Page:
Vegetarianism vs Veganism

Jackfruit rundown with steamed plantain dumpling (photo: courtesy of Jerainne Johnson-Heywood)

Vegetarianism vs Veganism

 The diet of prehistoric man consisted primarily of fruits, berries, seeds, nuts, roots, tubers, leaves, and herbs. It was not until about 2.6 million years ago, that the first evidence of meat and bone marrow consumption, through butchery marks on fossilized bones, was observed. This marked the beginning of a significant change in early man’s diet and this change still impacts us to this day! Although man’s dietary evolution allowed him to develop into an omnivore, the history of his origins is rooted in his DNA and still has a strong influence on his food choices in the modern day.

 Post prehistoric man, the first records of self-proclaimed vegetarians, present around the 6th century, were the Pythagoreans, followers of the Greek philosopher, mathematician, and the father of ethical vegetarianism, Pythagoras. They believed that vegetarianism was key in preserving peaceful human coexistence. Early Eastern religions such as Hinduism and Buddhism also encouraged vegetarianism. Their philosophies taught non-violence, respect, and compassion for all living creatures.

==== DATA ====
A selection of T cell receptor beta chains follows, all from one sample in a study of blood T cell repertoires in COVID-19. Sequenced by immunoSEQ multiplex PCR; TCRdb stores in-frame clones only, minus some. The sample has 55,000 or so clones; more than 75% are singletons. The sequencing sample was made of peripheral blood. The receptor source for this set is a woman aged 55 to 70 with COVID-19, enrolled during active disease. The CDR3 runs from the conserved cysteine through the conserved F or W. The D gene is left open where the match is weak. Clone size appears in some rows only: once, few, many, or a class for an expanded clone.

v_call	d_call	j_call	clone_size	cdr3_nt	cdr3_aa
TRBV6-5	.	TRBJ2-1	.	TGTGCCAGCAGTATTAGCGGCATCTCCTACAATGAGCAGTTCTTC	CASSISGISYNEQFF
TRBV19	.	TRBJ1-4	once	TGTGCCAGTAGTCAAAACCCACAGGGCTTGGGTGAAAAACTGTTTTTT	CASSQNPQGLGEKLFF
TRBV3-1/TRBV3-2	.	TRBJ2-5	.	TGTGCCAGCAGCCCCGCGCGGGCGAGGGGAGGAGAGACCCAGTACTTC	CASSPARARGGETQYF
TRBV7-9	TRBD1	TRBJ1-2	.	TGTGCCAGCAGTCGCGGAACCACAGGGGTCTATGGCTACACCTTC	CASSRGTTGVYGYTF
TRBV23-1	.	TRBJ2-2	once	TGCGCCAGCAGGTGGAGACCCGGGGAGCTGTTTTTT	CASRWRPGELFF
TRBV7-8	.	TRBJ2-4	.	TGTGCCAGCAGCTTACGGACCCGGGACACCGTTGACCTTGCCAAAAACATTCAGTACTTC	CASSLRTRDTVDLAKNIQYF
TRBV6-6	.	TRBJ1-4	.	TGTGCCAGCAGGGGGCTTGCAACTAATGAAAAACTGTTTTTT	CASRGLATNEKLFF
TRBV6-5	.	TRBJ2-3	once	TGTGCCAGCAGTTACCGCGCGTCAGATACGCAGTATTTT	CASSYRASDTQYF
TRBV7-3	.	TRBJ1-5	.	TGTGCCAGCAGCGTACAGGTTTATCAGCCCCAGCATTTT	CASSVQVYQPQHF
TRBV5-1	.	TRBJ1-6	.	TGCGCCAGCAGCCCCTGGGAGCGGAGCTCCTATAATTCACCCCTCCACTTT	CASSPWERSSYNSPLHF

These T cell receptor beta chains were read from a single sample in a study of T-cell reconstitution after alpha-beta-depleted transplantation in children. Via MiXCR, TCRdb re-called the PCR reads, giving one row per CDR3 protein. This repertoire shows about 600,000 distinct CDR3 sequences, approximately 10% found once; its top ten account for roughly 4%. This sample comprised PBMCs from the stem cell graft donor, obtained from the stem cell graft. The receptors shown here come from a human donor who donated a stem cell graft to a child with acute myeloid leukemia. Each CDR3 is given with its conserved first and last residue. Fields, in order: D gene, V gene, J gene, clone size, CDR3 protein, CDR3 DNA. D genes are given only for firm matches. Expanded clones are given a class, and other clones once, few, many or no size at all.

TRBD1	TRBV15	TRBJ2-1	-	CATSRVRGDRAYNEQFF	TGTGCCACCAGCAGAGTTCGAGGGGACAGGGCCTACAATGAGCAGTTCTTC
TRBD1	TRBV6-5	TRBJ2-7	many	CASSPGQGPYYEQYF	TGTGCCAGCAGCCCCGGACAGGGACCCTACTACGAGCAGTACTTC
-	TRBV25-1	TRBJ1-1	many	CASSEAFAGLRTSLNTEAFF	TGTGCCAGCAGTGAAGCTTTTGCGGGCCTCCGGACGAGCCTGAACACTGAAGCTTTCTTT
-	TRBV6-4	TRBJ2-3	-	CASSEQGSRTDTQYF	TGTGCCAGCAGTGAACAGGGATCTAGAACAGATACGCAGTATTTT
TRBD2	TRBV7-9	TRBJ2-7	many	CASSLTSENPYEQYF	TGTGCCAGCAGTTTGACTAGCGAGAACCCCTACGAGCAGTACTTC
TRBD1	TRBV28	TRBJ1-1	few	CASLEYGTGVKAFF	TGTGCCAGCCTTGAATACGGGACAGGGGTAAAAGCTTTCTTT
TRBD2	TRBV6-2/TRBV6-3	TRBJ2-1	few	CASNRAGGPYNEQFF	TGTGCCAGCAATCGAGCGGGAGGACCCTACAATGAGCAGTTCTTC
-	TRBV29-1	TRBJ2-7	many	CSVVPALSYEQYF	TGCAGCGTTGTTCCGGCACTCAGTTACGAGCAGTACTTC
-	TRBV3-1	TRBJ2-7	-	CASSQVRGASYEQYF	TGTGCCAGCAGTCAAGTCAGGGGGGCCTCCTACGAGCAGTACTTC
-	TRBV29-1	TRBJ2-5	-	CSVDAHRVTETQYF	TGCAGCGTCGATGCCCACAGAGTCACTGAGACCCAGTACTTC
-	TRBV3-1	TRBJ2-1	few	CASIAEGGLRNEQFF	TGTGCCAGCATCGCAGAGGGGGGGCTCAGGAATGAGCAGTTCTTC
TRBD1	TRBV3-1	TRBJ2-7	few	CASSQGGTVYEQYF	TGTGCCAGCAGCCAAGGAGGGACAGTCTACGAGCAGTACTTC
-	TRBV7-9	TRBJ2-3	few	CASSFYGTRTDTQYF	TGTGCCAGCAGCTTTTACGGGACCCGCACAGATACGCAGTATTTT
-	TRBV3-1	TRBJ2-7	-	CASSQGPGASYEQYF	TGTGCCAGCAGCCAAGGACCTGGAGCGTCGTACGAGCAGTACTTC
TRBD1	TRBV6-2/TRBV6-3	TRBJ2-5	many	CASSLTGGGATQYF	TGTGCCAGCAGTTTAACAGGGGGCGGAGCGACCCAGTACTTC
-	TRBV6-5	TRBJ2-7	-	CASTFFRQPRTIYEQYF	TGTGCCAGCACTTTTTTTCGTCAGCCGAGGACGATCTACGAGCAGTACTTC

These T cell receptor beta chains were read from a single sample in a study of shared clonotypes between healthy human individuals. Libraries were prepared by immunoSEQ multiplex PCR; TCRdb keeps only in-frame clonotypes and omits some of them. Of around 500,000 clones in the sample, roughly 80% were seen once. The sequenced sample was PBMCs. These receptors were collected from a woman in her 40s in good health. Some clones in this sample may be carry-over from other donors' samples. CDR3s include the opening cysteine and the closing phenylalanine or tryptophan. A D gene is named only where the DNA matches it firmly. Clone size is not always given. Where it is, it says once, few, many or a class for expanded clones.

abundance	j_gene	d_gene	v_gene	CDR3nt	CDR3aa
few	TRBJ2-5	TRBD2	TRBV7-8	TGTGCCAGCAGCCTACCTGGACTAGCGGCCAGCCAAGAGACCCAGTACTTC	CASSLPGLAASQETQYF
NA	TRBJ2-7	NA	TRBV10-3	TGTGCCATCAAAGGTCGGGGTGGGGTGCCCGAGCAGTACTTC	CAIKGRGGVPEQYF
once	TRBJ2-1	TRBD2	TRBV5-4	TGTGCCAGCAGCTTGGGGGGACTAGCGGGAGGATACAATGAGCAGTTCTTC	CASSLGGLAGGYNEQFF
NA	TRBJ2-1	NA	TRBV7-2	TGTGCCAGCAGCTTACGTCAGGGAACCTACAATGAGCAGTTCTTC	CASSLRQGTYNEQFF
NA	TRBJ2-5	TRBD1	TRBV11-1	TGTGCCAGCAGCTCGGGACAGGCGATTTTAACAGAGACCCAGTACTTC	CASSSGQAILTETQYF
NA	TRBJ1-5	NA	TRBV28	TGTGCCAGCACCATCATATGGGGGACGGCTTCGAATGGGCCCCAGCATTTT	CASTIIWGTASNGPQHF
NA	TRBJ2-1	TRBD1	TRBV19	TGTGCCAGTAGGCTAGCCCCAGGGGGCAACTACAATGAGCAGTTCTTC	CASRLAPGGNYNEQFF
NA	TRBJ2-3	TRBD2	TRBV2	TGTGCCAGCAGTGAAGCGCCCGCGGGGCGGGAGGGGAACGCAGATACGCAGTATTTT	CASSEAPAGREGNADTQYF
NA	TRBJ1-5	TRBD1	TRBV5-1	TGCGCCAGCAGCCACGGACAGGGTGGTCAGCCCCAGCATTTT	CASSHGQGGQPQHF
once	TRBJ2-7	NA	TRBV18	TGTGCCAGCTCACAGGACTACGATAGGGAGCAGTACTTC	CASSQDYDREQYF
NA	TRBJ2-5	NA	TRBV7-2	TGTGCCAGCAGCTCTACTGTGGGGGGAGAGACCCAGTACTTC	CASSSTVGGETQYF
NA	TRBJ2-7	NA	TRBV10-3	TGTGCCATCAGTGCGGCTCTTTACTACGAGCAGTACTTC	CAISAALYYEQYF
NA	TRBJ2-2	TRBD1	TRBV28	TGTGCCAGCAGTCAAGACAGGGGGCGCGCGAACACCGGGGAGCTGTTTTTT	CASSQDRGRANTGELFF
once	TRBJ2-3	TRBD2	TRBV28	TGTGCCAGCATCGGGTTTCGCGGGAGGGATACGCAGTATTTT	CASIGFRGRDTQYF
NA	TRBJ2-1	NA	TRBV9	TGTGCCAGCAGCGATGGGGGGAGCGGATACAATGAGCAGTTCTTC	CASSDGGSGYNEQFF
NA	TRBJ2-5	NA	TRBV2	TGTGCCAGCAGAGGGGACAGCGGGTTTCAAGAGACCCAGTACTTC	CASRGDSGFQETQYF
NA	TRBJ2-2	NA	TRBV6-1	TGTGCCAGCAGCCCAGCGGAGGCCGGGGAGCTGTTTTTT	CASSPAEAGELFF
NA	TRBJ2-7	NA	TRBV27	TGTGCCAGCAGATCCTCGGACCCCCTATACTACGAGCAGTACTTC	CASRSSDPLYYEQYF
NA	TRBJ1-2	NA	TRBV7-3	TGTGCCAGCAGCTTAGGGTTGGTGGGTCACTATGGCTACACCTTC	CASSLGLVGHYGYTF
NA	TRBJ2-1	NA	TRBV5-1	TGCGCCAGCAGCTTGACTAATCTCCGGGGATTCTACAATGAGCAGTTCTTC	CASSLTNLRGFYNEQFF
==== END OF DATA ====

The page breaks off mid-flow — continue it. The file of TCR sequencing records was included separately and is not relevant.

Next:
Fast forward to today, if you scroll the pages of any social media platform, you will find an array of pages and accounts boasting quick meal recipes, videos, reels, and tutorials packed with a host of healthy plant-based ingredients. Many of these food influencers also classify themselves as vegetarian or vegan. But aren’t they the same? What really is the difference? Do both varieties incorporate a high consumption of fruits and vegetables? What are the advantages and disadvantages of being a vegan vs a vegetarian and how does this compare to being an omnivore?

Chikin fried cauliflower with butternut squash waffles (photo: courtesy of Jerainne Johnson Heywood)